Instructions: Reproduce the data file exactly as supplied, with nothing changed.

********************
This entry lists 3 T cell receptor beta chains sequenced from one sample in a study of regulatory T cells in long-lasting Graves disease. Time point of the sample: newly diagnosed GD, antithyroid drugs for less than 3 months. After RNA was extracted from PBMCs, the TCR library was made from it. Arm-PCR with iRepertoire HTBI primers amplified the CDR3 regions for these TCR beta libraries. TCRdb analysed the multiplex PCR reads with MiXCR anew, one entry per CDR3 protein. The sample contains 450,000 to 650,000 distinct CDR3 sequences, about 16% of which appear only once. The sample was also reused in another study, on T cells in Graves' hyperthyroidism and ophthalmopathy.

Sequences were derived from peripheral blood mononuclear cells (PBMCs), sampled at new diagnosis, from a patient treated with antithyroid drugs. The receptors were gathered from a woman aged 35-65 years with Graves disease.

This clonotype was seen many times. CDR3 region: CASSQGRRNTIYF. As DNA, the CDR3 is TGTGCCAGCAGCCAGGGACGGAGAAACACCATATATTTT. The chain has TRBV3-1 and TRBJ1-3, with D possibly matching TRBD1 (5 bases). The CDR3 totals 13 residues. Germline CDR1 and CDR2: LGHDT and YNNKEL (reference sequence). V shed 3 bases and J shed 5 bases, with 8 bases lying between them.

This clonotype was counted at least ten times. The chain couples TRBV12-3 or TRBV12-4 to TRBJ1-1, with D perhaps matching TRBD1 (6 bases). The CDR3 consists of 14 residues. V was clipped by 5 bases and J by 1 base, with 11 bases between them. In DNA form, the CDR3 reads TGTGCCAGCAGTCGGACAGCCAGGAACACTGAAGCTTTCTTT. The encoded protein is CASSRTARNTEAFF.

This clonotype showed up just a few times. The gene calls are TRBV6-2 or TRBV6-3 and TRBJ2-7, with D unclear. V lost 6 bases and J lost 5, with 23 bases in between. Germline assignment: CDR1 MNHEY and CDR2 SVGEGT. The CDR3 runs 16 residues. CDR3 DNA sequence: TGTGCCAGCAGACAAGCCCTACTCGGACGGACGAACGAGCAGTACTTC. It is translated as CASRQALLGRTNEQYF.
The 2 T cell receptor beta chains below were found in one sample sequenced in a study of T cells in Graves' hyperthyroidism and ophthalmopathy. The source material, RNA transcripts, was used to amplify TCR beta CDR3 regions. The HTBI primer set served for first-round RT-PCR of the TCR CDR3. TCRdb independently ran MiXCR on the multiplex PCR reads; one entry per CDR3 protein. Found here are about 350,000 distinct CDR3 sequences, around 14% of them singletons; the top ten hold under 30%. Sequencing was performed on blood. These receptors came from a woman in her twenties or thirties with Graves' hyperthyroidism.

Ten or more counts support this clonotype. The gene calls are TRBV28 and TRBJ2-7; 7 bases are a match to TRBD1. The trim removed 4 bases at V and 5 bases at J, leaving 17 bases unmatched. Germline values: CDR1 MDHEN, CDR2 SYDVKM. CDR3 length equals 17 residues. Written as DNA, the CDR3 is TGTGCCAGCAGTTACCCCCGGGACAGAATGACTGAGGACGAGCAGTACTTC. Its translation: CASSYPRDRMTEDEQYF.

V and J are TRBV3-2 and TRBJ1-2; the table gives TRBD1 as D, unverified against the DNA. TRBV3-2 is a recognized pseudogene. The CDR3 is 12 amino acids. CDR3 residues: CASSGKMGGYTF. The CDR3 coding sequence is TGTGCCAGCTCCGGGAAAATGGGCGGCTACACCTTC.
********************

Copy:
This entry lists 3 T cell receptor beta chains sequenced from one sample in a study of regulatory T cells in long-lasting Graves disease. Time point of the sample: newly diagnosed GD, antithyroid drugs for less than 3 months. After RNA was extracted from PBMCs, the TCR library was made from it. Arm-PCR with iRepertoire HTBI primers amplified the CDR3 regions for these TCR beta libraries. TCRdb analysed the multiplex PCR reads with MiXCR anew, one entry per CDR3 protein. The sample contains 450,000 to 650,000 distinct CDR3 sequences, about 16% of which appear only once. The sample was also reused in another study, on T cells in Graves' hyperthyroidism and ophthalmopathy.

Sequences were derived from peripheral blood mononuclear cells (PBMCs), sampled at new diagnosis, from a patient treated with antithyroid drugs. The receptors were gathered from a woman aged 35-65 years with Graves disease.

This clonotype was seen many times. CDR3 region: CASSQGRRNTIYF. As DNA, the CDR3 is TGTGCCAGCAGCCAGGGACGGAGAAACACCATATATTTT. The chain has TRBV3-1 and TRBJ1-3, with D possibly matching TRBD1 (5 bases). The CDR3 totals 13 residues. Germline CDR1 and CDR2: LGHDT and YNNKEL (reference sequence). V shed 3 bases and J shed 5 bases, with 8 bases lying between them.

This clonotype was counted at least ten times. The chain couples TRBV12-3 or TRBV12-4 to TRBJ1-1, with D perhaps matching TRBD1 (6 bases). The CDR3 consists of 14 residues. V was clipped by 5 bases and J by 1 base, with 11 bases between them. In DNA form, the CDR3 reads TGTGCCAGCAGTCGGACAGCCAGGAACACTGAAGCTTTCTTT. The encoded protein is CASSRTARNTEAFF.

This clonotype showed up just a few times. The gene calls are TRBV6-2 or TRBV6-3 and TRBJ2-7, with D unclear. V lost 6 bases and J lost 5, with 23 bases in between. Germline assignment: CDR1 MNHEY and CDR2 SVGEGT. The CDR3 runs 16 residues. CDR3 DNA sequence: TGTGCCAGCAGACAAGCCCTACTCGGACGGACGAACGAGCAGTACTTC. It is translated as CASRQALLGRTNEQYF.
The 2 T cell receptor beta chains below were found in one sample sequenced in a study of T cells in Graves' hyperthyroidism and ophthalmopathy. The source material, RNA transcripts, was used to amplify TCR beta CDR3 regions. The HTBI primer set served for first-round RT-PCR of the TCR CDR3. TCRdb independently ran MiXCR on the multiplex PCR reads; one entry per CDR3 protein. Found here are about 350,000 distinct CDR3 sequences, around 14% of them singletons; the top ten hold under 30%. Sequencing was performed on blood. These receptors came from a woman in her twenties or thirties with Graves' hyperthyroidism.

Ten or more counts support this clonotype. The gene calls are TRBV28 and TRBJ2-7; 7 bases are a match to TRBD1. The trim removed 4 bases at V and 5 bases at J, leaving 17 bases unmatched. Germline values: CDR1 MDHEN, CDR2 SYDVKM. CDR3 length equals 17 residues. Written as DNA, the CDR3 is TGTGCCAGCAGTTACCCCCGGGACAGAATGACTGAGGACGAGCAGTACTTC. Its translation: CASSYPRDRMTEDEQYF.

V and J are TRBV3-2 and TRBJ1-2; the table gives TRBD1 as D, unverified against the DNA. TRBV3-2 is a recognized pseudogene. The CDR3 is 12 amino acids. CDR3 residues: CASSGKMGGYTF. The CDR3 coding sequence is TGTGCCAGCTCCGGGAAAATGGGCGGCTACACCTTC.